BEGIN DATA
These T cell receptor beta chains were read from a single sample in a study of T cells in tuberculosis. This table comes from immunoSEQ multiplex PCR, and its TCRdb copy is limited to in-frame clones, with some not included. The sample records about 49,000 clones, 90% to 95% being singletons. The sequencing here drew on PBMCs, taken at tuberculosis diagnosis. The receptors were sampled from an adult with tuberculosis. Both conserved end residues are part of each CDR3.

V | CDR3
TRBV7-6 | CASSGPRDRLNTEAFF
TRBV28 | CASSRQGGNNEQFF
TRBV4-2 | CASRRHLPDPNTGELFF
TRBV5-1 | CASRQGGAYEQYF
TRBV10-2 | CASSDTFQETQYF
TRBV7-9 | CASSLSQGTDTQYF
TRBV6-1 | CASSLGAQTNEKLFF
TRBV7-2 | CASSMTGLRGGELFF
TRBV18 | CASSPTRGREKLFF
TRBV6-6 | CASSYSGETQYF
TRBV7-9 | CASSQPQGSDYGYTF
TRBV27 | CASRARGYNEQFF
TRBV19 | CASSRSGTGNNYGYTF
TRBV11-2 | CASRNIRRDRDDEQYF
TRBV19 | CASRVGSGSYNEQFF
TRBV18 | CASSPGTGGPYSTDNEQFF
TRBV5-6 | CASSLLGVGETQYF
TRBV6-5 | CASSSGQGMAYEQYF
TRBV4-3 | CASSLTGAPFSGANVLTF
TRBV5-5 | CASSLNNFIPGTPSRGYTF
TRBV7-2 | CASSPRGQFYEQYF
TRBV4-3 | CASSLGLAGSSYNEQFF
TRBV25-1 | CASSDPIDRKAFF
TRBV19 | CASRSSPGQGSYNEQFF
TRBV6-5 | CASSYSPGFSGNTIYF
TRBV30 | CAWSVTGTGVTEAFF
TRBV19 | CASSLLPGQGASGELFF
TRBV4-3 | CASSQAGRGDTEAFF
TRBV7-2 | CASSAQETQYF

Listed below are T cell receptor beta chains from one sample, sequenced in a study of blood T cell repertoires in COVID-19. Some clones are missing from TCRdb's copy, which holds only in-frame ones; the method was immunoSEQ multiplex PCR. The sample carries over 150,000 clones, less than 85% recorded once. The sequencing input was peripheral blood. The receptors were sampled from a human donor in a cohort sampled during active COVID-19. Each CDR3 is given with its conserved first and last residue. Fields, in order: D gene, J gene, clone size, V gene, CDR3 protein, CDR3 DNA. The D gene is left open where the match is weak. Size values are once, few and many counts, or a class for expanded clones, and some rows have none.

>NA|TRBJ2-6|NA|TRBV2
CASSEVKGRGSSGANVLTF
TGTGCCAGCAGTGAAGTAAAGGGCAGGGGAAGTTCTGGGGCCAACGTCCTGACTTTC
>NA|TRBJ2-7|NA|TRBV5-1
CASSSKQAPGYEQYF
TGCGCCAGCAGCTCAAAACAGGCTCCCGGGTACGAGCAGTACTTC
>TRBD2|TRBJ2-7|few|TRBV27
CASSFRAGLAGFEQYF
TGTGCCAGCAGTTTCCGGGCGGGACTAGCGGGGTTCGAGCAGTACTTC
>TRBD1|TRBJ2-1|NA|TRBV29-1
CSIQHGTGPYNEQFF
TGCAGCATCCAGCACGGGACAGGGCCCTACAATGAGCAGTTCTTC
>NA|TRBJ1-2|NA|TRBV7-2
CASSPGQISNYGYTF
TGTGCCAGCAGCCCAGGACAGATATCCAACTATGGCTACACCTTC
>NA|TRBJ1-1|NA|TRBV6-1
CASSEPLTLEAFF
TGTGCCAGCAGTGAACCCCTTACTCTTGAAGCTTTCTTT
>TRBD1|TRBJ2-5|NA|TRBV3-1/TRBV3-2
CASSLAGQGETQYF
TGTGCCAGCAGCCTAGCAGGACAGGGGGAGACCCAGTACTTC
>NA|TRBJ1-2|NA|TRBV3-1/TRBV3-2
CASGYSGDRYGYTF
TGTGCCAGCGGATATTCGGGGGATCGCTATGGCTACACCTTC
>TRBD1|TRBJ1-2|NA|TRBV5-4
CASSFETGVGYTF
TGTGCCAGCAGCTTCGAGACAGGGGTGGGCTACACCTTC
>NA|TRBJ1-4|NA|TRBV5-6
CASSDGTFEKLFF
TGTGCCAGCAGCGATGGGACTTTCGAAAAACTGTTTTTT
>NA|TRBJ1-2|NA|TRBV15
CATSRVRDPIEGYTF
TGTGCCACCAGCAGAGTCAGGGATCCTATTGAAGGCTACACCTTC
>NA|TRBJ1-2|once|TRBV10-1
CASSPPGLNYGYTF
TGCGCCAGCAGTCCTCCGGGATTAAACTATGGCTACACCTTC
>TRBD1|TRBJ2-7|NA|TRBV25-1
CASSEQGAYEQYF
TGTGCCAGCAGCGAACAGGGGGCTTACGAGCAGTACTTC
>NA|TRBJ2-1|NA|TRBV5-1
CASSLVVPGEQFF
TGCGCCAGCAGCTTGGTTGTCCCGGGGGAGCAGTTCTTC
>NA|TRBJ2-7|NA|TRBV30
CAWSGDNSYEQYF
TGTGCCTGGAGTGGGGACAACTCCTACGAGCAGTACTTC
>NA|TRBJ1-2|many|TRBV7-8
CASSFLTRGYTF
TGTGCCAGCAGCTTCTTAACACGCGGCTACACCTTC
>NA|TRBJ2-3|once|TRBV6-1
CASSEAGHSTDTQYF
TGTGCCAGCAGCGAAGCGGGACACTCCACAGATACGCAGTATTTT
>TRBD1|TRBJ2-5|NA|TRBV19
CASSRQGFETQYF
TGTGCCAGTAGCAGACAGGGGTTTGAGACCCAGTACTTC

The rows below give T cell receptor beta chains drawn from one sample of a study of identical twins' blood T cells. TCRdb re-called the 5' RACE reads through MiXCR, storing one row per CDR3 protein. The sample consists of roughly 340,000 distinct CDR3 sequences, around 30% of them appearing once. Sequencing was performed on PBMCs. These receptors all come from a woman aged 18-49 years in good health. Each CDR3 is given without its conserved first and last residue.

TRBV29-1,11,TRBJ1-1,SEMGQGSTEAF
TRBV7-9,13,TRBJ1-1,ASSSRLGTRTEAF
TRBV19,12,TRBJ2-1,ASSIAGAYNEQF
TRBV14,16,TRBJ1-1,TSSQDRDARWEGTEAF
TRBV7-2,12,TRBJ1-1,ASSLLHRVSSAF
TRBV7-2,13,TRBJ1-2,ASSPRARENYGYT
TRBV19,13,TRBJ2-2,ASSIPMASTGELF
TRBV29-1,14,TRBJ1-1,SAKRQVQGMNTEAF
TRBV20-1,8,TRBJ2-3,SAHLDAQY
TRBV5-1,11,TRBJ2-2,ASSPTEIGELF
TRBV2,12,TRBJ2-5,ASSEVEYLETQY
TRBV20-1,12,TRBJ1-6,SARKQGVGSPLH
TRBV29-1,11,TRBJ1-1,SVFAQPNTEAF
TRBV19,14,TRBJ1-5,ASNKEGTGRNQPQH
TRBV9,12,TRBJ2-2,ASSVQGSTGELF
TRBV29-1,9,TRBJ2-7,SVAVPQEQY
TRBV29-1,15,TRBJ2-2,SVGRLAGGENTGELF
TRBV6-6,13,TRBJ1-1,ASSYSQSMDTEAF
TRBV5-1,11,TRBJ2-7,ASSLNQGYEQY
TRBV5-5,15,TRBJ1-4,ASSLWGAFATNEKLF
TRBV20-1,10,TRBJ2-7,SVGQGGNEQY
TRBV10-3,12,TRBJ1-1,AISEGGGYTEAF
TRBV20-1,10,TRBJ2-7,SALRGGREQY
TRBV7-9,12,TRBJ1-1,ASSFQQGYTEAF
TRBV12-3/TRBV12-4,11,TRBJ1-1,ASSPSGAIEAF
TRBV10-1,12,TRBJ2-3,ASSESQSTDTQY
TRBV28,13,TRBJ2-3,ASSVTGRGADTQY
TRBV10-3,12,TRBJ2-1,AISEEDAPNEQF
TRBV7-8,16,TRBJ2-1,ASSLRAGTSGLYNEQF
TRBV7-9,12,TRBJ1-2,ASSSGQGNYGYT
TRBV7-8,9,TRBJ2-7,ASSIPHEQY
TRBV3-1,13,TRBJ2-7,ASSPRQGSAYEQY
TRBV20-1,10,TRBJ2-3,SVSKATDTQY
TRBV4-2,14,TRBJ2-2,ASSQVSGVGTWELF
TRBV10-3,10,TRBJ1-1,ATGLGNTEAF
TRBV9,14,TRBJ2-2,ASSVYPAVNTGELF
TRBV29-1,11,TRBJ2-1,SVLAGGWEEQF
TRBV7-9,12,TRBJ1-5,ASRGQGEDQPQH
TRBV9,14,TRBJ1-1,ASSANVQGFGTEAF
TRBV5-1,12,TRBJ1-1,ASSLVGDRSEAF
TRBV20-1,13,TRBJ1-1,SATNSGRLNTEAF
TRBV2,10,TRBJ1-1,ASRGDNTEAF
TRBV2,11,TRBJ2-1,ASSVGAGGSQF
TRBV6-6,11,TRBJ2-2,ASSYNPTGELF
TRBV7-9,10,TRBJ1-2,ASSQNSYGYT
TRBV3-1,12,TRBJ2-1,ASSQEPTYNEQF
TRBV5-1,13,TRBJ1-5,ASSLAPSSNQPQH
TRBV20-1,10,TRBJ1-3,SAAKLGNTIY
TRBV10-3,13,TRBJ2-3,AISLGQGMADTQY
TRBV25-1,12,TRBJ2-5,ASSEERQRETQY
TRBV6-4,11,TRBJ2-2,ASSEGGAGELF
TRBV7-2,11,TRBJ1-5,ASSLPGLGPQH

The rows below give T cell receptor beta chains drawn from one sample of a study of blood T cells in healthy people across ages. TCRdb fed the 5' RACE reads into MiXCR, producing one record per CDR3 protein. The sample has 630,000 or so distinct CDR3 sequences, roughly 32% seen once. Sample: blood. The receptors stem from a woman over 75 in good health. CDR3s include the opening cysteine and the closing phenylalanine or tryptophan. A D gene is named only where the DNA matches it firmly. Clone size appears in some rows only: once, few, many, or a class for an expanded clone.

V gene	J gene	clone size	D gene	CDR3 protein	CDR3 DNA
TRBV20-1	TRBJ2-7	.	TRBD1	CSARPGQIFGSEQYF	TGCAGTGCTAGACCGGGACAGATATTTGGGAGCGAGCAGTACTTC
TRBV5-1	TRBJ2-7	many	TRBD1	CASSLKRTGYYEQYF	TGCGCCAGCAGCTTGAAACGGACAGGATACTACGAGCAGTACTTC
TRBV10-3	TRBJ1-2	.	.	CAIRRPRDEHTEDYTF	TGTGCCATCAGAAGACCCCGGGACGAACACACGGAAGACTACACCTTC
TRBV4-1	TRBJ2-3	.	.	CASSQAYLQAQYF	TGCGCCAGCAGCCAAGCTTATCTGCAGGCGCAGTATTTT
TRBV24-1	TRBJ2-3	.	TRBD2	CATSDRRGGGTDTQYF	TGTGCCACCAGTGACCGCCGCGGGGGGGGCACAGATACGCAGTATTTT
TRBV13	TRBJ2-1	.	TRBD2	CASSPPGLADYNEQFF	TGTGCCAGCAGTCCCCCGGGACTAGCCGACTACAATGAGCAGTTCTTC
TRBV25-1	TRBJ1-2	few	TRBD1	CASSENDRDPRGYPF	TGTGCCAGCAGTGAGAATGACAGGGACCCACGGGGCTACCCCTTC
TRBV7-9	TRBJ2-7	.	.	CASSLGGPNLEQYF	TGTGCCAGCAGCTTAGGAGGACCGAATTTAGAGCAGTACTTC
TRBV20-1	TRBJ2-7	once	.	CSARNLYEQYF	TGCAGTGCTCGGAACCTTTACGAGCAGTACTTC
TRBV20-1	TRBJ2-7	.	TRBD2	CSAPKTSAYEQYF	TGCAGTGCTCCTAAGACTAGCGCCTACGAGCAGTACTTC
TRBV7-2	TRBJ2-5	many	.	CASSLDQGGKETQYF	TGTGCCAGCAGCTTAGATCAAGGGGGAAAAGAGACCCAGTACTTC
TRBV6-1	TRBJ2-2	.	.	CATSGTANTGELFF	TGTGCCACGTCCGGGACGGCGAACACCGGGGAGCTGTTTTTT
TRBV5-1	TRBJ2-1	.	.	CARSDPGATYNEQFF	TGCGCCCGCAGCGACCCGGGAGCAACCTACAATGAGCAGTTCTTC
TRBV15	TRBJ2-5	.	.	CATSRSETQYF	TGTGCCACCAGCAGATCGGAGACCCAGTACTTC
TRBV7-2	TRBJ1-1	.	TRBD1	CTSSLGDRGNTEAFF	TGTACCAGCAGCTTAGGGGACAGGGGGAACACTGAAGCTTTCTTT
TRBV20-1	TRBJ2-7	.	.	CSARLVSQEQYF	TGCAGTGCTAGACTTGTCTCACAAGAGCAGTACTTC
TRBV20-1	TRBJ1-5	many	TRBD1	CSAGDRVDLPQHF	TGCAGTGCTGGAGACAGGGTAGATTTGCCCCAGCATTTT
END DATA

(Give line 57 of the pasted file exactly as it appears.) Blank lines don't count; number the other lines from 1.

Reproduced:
>TRBD1|TRBJ1-2|NA|TRBV5-4